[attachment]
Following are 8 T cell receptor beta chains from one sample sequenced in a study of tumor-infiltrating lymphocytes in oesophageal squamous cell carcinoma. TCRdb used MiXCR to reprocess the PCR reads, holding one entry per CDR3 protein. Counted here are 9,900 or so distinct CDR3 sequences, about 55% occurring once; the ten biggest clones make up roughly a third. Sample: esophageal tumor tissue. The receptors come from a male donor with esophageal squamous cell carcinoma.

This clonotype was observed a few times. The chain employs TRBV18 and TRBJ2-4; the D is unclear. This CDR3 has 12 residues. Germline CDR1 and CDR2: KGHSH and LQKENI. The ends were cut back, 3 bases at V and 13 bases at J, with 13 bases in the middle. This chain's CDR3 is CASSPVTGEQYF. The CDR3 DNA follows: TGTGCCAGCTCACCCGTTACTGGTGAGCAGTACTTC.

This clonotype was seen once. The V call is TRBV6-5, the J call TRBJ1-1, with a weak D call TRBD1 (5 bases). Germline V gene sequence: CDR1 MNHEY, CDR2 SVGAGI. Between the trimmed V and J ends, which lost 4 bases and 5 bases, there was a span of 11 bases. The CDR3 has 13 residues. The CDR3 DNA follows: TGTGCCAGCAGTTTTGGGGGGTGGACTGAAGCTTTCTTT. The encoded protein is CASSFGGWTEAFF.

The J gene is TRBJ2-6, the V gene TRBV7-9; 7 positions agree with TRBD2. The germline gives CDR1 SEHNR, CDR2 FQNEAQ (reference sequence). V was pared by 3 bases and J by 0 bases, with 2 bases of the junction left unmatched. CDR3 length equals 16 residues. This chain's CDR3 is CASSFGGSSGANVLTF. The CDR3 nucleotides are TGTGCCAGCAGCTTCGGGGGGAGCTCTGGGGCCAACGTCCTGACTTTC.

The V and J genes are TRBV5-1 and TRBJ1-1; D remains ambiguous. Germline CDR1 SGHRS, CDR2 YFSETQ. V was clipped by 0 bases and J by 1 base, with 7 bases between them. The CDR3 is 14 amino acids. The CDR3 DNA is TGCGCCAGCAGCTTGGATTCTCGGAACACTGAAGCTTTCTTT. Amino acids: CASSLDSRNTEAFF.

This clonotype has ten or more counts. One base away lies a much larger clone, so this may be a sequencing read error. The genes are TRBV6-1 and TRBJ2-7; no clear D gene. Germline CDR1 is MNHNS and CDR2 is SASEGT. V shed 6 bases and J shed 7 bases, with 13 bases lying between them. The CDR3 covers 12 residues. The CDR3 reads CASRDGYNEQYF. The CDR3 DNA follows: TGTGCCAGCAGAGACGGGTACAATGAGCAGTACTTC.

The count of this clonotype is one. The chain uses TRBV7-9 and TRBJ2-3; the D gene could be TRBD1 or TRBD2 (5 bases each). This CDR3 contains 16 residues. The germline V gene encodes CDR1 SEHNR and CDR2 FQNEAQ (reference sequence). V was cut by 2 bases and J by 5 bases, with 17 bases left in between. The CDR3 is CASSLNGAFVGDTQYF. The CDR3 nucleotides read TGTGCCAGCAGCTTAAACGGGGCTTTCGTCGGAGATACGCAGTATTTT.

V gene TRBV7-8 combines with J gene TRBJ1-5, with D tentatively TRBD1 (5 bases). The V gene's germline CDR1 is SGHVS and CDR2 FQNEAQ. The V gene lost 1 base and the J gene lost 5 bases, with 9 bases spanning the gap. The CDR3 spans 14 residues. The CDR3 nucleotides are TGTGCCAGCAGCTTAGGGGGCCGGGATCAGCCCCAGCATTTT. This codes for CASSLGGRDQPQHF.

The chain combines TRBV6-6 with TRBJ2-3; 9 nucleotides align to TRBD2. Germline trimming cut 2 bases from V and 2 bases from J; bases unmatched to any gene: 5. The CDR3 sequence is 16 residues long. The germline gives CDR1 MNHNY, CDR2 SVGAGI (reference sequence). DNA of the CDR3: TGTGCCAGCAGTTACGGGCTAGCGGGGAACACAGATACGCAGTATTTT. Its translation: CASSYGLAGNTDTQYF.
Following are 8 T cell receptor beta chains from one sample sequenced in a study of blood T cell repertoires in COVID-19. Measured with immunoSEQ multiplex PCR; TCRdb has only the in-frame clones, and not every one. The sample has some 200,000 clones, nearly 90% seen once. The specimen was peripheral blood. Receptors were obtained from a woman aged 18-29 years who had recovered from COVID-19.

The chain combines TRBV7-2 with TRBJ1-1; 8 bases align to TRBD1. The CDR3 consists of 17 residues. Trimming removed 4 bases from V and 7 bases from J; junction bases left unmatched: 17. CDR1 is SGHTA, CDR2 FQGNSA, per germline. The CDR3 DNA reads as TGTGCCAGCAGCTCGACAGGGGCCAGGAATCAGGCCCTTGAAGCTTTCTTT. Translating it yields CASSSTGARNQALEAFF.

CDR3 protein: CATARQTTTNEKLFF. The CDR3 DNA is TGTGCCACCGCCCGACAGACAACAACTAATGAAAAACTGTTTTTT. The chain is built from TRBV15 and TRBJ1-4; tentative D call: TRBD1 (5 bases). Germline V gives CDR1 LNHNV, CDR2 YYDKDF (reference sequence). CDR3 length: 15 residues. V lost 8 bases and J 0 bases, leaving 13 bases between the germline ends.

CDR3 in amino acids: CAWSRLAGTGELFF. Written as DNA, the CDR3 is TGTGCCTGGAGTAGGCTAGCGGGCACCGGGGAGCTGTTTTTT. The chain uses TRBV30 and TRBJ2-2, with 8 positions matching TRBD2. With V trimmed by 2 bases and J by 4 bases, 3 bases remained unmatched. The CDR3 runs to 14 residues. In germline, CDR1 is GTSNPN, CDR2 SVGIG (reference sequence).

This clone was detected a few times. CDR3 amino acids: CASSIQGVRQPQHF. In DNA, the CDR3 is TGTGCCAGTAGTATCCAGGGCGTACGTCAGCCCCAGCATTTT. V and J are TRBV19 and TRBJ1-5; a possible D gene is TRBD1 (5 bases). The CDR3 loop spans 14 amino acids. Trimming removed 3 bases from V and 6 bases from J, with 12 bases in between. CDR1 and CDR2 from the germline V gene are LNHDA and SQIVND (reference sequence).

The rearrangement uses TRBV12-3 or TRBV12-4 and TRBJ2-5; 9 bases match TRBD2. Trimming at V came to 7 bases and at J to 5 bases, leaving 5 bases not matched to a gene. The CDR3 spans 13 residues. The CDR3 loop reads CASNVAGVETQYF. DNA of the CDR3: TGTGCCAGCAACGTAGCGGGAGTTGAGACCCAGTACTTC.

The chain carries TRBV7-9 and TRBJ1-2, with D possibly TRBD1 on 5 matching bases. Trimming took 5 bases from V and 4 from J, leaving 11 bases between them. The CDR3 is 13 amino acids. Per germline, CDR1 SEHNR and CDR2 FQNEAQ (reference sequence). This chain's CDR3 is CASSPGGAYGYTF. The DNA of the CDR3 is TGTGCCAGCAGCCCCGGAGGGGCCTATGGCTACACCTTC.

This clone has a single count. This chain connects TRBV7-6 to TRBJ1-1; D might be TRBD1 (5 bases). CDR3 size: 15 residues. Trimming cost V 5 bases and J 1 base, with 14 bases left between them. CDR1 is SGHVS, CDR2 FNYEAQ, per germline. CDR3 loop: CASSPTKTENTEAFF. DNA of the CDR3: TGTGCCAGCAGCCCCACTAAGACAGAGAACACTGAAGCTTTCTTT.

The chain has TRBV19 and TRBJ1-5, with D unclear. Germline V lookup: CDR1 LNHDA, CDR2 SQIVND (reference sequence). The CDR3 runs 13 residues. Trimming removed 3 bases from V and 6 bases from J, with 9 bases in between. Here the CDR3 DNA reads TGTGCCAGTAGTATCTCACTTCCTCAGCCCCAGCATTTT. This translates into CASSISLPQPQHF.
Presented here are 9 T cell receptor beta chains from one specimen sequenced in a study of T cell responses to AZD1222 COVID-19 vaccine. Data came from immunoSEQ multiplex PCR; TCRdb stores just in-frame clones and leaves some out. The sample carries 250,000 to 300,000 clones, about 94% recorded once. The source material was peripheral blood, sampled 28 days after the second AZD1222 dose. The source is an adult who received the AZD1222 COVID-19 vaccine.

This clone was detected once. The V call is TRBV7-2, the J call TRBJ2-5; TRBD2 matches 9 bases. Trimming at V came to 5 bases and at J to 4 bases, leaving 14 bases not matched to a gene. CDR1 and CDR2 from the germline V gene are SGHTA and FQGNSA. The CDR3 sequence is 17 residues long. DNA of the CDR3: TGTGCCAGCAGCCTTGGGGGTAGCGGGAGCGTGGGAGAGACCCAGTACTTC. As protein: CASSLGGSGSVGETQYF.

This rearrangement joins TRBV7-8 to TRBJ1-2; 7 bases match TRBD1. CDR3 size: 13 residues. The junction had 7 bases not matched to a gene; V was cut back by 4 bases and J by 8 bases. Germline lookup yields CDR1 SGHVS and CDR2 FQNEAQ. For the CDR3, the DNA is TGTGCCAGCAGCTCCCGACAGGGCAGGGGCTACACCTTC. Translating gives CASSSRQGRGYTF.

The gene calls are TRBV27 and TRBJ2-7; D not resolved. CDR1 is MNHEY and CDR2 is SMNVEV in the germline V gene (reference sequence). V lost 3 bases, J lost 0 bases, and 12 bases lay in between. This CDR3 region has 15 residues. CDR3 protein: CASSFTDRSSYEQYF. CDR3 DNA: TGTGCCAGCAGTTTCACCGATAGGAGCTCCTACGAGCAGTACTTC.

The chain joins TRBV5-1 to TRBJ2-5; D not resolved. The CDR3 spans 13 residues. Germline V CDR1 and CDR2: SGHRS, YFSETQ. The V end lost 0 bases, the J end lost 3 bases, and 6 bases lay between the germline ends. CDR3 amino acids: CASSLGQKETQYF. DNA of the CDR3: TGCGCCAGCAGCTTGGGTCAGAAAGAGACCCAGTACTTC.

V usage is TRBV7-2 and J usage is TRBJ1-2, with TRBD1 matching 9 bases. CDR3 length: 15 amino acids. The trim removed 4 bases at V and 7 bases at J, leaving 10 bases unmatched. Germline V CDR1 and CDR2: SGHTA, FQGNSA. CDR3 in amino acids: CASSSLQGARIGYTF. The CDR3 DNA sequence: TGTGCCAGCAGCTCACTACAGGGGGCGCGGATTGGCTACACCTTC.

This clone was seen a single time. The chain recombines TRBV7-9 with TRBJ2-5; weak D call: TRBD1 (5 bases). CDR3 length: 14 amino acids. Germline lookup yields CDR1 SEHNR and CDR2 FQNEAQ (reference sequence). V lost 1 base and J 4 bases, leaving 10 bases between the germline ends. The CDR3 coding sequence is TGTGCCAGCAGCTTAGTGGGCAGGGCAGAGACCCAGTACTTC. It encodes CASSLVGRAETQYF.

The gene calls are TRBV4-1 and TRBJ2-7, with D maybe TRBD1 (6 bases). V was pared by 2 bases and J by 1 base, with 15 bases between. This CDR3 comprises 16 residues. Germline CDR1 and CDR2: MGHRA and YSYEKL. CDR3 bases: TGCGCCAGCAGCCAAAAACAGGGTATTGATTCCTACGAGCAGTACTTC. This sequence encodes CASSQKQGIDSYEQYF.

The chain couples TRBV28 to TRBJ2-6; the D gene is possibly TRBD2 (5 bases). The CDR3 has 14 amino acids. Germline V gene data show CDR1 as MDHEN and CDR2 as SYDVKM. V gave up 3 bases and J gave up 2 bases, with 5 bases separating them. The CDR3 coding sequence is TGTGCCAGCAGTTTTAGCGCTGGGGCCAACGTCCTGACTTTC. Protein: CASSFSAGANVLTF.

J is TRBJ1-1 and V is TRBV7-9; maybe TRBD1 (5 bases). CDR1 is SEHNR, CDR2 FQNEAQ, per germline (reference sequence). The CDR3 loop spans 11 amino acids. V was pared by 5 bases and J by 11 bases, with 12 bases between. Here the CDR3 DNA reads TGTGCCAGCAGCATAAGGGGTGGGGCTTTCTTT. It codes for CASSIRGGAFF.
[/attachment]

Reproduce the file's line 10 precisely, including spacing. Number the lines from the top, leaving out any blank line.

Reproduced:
Following are 8 T cell receptor beta chains from one sample sequenced in a study of blood T cell repertoires in COVID-19. Measured with immunoSEQ multiplex PCR; TCRdb has only the in-frame clones, and not every one. The sample has some 200,000 clones, nearly 90% seen once. The specimen was peripheral blood. Receptors were obtained from a woman aged 18-29 years who had recovered from COVID-19.